“John Prine was one of those songwriters that had pretty much a song for anything,” said Chris Brown when introducing his version of Prine’s “All the Best,” Oct. 7 at the Outpost in the Burbs in Montclair. “Anytime I was going through something, I needed help with something, there seemed to be a John Prine song for it.”
Brown was part of Joe D’Urso & Friends’ “A Birthday Tribute to John Prine” concert at Outpost, which featured 22 songs in honor of the folky but poetically eloquent singer-songwriter, who died in 2020 at the age of 73, and would have turned 76 on Oct. 10 of this year. (The same show has been presented a handful of times before, but this was its first New Jersey booking.) Seven artists joined D’Urso on the bill, and an announced guest, Patti Mazza, took the stage as well, singing Prine’s playful, bawdy “In Spite of Ourselves” with Loren Korevec.
There is no bad way to experience John Prine’s songs. But this show offered a pretty perfect opportunity to take a deep dive into his songbook, with a wide range of musicians — young and old, male and female — tackling material from all phases of his career. These included pretty much all of his signature songs, but lots of lesser known gems as well, from the silly to the profound.
As D’Urso said at the start of the evening, Prine had “a keen eye on the ways of the world,” and that was certainly borne out but the material. To cite one example, there’s a priceless tall tale in “That’s the Way the World ‘Goes Round” (sung by Gary Solomon at this show) in which the singer is taking a bath and the radiator breaks, freezing the water and him:
I was crying ice cubes, hoping I’d croakWhen the sun come through the window, the ice all broke I stood up and laughed, thought it was a joke That’s the way that the world goes ’round
Michelle Solomon (Gary’s sister) also noted, before singing “Unwed Fathers,” how timely this 1989 song has become in light of the current attack on abortion rights. Prine wrote about “children having children” and fathers who abandon their families. They “can’t be bothered/They run like water through a mountain stream,” Solomon sang in a unaffected but mournful tone.
The show was a real group effort. Everyone stayed on the crowded stage throughout the evening, and one or more artists often added backing vocals (or guitar or piano riffs) when someone else was singing lead. The encores were celebratory, boisterous versions of “Paradise” and “Lake Marie,” with all of the performers — and much of the audience — singing along.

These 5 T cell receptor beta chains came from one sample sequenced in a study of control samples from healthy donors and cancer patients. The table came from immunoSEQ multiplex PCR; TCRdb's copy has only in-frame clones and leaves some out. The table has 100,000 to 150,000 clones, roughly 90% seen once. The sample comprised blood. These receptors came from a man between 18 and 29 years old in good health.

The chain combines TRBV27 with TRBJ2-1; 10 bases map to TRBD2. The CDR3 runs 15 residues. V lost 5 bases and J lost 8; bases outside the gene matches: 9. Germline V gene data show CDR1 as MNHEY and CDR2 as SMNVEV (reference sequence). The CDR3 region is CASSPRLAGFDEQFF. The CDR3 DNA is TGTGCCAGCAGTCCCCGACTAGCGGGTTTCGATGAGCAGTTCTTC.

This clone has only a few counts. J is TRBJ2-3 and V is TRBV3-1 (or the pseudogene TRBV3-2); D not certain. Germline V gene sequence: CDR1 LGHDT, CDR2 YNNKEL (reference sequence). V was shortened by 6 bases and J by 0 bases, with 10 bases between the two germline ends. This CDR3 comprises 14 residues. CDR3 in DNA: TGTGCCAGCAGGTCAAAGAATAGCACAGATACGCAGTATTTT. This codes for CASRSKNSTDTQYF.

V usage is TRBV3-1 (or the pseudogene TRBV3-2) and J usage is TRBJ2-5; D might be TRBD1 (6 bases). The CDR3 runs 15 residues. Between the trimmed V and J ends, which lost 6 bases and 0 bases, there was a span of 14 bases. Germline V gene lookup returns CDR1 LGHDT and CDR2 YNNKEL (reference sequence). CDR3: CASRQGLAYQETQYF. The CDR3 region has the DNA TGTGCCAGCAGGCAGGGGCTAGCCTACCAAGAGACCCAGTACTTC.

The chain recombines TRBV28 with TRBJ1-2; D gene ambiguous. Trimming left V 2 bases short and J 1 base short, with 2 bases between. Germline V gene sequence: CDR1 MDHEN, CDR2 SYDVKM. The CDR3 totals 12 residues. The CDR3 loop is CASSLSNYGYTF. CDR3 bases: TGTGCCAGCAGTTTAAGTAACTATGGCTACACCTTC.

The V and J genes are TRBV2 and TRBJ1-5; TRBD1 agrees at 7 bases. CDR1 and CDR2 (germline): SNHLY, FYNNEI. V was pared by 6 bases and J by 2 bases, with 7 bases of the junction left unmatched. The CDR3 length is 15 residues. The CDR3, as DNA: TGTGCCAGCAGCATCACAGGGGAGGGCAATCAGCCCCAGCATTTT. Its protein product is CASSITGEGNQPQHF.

D’Urso performed last in the rotation and sang lead on three of Prine’s most dependably affecting songs — old favorites “Hello in There” (watch video below) and “Sam Stone” and his bittersweet swan song, “I Remember Everything.” Michelle Solomon had the honor of singing the stately “Angel From Montgomery,” which Bonnie Raitt has helped make something of an Americana standard.
Tim O’Donohue enlisted everyone to play kazoos on “When I Get to Heaven” (in honor of the song’s original arrangement), with Korevec adding some honky tonk piano. O’Donohue also sang Kacey Musgraves’ tribute, “Burn One With John Prine.” The show’s only other departure from songs written or co-written by Prine was “Clay Pigeons,” written by Blaze Foley and recorded by Prine on his 2005 Fair & Square album. It was performed by Jake Thistle, who was the show’s youngest performer, at 18, and held his own, singing in a warm, slightly world-weary style (on “The Lonesome Friends of Science” as well as “Clay Pigeons”) that evoked Prine’s own. (watch “The Lonesome Friends of Science” below)
Before Korevec performed “You Never Even Called Me by My Name,” co-written by Prine and Steve Goodman, D’Urso added some nice perspective by talking about the longtime friendship and mutual respect of these two giants of the ’70s singer-songwriter scene.
Brown and David Frye were back-to-back in the rotation, and I couldn’t help but observe that while Brown has a deep voice and a calm, comforting way of delivering a song, Frye has a totally different performing style, often singing with urgent passion.
These very different approaches seemed equally valid for Prine’s songs, but that’s what happens when you’re dealing with a writer as talented at expressing universal truths as Prine was. One suspects that if they had switched songs, everything would have worked out fine.
Here are the songs performed, in order, with their lead singers. The songs are written or co-written by John Prine except as noted.
“The Lonesome Friends of Science,” Jake Thistle
“Glory of True Love,” Michelle Solomon
“Souvenirs,” Gary Solomon
“Burn One With John Prine” (written by Kacey Musgraves), Tim O’Donohue
“Clay Pigeons” (written by Blaze Foley), Jake Thistle
“Unwed Fathers,” Michelle Solomon
“That’s the Way That the World Goes ‘Round,” Gary Solomon
“When I Get to Heaven,” Tim O’Donohue
“You Never Even Called Me by My Name,” Loren Korevec
“Bruised Orange (Chain of Sorrow),” David Frye
“All the Best,” Chris Brown
“Hello in There,” Joe D’Urso
“Angel From Montgomery,” Michelle Solomon
“Fish and Whistle,” David Frye
“Summer’s End,” Chris Brown
“Sam Stone,” Joe D’Urso
“In Spite of Ourselves,” Loren Korevec and Patti Mazza
“Christmas in Prison,” David Frye
“Speed of the Sound of Loneliness,” Chris Brown
“I Remember Everything,” Joe D’Urso
“Paradise,” O’Donohue, Frye & Ensemble
“Lake Marie,” Brown, O’Donohue, Korevec & Ensemble
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